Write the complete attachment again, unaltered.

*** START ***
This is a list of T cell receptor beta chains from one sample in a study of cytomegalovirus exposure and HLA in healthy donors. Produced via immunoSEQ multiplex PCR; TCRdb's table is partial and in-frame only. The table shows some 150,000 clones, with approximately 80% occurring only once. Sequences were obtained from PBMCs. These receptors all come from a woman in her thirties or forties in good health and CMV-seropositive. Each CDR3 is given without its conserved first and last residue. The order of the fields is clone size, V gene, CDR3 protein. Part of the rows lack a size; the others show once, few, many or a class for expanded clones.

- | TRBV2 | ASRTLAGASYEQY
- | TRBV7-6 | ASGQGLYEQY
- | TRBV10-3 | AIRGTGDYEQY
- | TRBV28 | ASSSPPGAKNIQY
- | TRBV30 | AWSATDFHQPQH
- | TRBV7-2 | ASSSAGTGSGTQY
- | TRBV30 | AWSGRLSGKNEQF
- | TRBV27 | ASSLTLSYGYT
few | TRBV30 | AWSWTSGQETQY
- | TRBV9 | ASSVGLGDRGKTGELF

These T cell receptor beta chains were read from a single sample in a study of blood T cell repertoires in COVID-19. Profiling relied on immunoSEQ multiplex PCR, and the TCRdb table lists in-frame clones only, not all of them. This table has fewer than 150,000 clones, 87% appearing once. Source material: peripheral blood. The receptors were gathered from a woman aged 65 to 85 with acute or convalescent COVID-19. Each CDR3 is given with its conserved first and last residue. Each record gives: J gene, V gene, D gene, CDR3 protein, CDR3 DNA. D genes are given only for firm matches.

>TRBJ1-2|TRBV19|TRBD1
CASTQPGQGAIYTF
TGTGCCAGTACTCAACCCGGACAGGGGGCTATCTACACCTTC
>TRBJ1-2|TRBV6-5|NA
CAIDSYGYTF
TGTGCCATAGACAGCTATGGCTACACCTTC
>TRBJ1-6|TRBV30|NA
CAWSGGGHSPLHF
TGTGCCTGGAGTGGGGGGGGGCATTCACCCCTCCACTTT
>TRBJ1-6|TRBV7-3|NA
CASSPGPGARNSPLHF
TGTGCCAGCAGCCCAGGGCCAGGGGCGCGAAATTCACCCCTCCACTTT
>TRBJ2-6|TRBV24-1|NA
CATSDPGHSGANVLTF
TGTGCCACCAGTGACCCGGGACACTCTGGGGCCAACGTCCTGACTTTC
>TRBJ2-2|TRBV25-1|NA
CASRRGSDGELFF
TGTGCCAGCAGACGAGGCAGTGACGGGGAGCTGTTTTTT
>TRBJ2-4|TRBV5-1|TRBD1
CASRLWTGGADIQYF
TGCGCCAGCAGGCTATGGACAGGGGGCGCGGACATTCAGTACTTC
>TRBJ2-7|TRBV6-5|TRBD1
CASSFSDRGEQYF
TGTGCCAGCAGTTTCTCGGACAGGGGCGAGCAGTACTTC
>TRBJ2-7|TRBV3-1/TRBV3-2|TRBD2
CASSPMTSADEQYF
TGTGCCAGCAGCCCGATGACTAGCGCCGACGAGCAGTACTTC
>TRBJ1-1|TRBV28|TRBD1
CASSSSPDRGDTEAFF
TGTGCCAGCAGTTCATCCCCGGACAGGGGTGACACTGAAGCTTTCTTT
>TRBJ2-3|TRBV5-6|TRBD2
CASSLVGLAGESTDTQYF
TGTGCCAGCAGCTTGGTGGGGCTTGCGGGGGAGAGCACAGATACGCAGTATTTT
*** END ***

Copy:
This is a list of T cell receptor beta chains from one sample in a study of cytomegalovirus exposure and HLA in healthy donors. Produced via immunoSEQ multiplex PCR; TCRdb's table is partial and in-frame only. The table shows some 150,000 clones, with approximately 80% occurring only once. Sequences were obtained from PBMCs. These receptors all come from a woman in her thirties or forties in good health and CMV-seropositive. Each CDR3 is given without its conserved first and last residue. The order of the fields is clone size, V gene, CDR3 protein. Part of the rows lack a size; the others show once, few, many or a class for expanded clones.

- | TRBV2 | ASRTLAGASYEQY
- | TRBV7-6 | ASGQGLYEQY
- | TRBV10-3 | AIRGTGDYEQY
- | TRBV28 | ASSSPPGAKNIQY
- | TRBV30 | AWSATDFHQPQH
- | TRBV7-2 | ASSSAGTGSGTQY
- | TRBV30 | AWSGRLSGKNEQF
- | TRBV27 | ASSLTLSYGYT
few | TRBV30 | AWSWTSGQETQY
- | TRBV9 | ASSVGLGDRGKTGELF

These T cell receptor beta chains were read from a single sample in a study of blood T cell repertoires in COVID-19. Profiling relied on immunoSEQ multiplex PCR, and the TCRdb table lists in-frame clones only, not all of them. This table has fewer than 150,000 clones, 87% appearing once. Source material: peripheral blood. The receptors were gathered from a woman aged 65 to 85 with acute or convalescent COVID-19. Each CDR3 is given with its conserved first and last residue. Each record gives: J gene, V gene, D gene, CDR3 protein, CDR3 DNA. D genes are given only for firm matches.

>TRBJ1-2|TRBV19|TRBD1
CASTQPGQGAIYTF
TGTGCCAGTACTCAACCCGGACAGGGGGCTATCTACACCTTC
>TRBJ1-2|TRBV6-5|NA
CAIDSYGYTF
TGTGCCATAGACAGCTATGGCTACACCTTC
>TRBJ1-6|TRBV30|NA
CAWSGGGHSPLHF
TGTGCCTGGAGTGGGGGGGGGCATTCACCCCTCCACTTT
>TRBJ1-6|TRBV7-3|NA
CASSPGPGARNSPLHF
TGTGCCAGCAGCCCAGGGCCAGGGGCGCGAAATTCACCCCTCCACTTT
>TRBJ2-6|TRBV24-1|NA
CATSDPGHSGANVLTF
TGTGCCACCAGTGACCCGGGACACTCTGGGGCCAACGTCCTGACTTTC
>TRBJ2-2|TRBV25-1|NA
CASRRGSDGELFF
TGTGCCAGCAGACGAGGCAGTGACGGGGAGCTGTTTTTT
>TRBJ2-4|TRBV5-1|TRBD1
CASRLWTGGADIQYF
TGCGCCAGCAGGCTATGGACAGGGGGCGCGGACATTCAGTACTTC
>TRBJ2-7|TRBV6-5|TRBD1
CASSFSDRGEQYF
TGTGCCAGCAGTTTCTCGGACAGGGGCGAGCAGTACTTC
>TRBJ2-7|TRBV3-1/TRBV3-2|TRBD2
CASSPMTSADEQYF
TGTGCCAGCAGCCCGATGACTAGCGCCGACGAGCAGTACTTC
>TRBJ1-1|TRBV28|TRBD1
CASSSSPDRGDTEAFF
TGTGCCAGCAGTTCATCCCCGGACAGGGGTGACACTGAAGCTTTCTTT
>TRBJ2-3|TRBV5-6|TRBD2
CASSLVGLAGESTDTQYF
TGTGCCAGCAGCTTGGTGGGGCTTGCGGGGGAGAGCACAGATACGCAGTATTTT